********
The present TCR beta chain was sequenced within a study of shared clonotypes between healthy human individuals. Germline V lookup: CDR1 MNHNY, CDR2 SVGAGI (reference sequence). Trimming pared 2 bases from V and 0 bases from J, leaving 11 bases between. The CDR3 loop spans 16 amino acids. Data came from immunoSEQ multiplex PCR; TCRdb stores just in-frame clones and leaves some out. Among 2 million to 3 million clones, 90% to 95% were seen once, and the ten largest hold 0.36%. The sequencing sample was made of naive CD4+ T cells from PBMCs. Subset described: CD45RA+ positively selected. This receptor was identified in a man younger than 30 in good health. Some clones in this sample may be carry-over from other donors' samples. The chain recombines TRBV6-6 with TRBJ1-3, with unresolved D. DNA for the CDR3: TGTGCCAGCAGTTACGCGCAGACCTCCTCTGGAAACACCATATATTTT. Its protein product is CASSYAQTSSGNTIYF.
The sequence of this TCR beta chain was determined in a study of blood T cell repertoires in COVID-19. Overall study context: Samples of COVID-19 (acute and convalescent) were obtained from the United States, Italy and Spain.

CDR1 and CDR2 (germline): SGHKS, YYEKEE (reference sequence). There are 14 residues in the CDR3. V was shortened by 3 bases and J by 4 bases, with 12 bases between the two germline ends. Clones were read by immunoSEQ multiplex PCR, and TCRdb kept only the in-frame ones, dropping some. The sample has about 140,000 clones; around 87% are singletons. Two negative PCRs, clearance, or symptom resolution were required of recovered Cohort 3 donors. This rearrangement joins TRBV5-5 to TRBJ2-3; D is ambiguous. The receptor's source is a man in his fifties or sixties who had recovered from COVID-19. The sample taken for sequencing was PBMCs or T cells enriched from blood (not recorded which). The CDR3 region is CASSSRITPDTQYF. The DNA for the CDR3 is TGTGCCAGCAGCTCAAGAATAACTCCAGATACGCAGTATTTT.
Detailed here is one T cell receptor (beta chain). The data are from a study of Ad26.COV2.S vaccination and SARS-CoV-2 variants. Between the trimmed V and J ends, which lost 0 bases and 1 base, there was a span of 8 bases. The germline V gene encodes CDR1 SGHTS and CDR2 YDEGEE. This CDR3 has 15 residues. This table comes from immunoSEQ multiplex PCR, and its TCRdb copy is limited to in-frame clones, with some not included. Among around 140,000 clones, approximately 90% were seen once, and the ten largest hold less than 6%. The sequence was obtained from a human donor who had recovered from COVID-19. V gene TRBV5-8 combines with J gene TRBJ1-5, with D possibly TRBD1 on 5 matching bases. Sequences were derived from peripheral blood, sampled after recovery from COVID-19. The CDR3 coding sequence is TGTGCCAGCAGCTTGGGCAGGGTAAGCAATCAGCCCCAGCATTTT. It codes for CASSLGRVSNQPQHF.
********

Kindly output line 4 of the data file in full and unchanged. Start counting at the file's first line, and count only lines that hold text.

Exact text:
Detailed here is one T cell receptor (beta chain). The data are from a study of Ad26.COV2.S vaccination and SARS-CoV-2 variants. Between the trimmed V and J ends, which lost 0 bases and 1 base, there was a span of 8 bases. The germline V gene encodes CDR1 SGHTS and CDR2 YDEGEE. This CDR3 has 15 residues. This table comes from immunoSEQ multiplex PCR, and its TCRdb copy is limited to in-frame clones, with some not included. Among around 140,000 clones, approximately 90% were seen once, and the ten largest hold less than 6%. The sequence was obtained from a human donor who had recovered from COVID-19. V gene TRBV5-8 combines with J gene TRBJ1-5, with D possibly TRBD1 on 5 matching bases. Sequences were derived from peripheral blood, sampled after recovery from COVID-19. The CDR3 coding sequence is TGTGCCAGCAGCTTGGGCAGGGTAAGCAATCAGCCCCAGCATTTT. It codes for CASSLGRVSNQPQHF.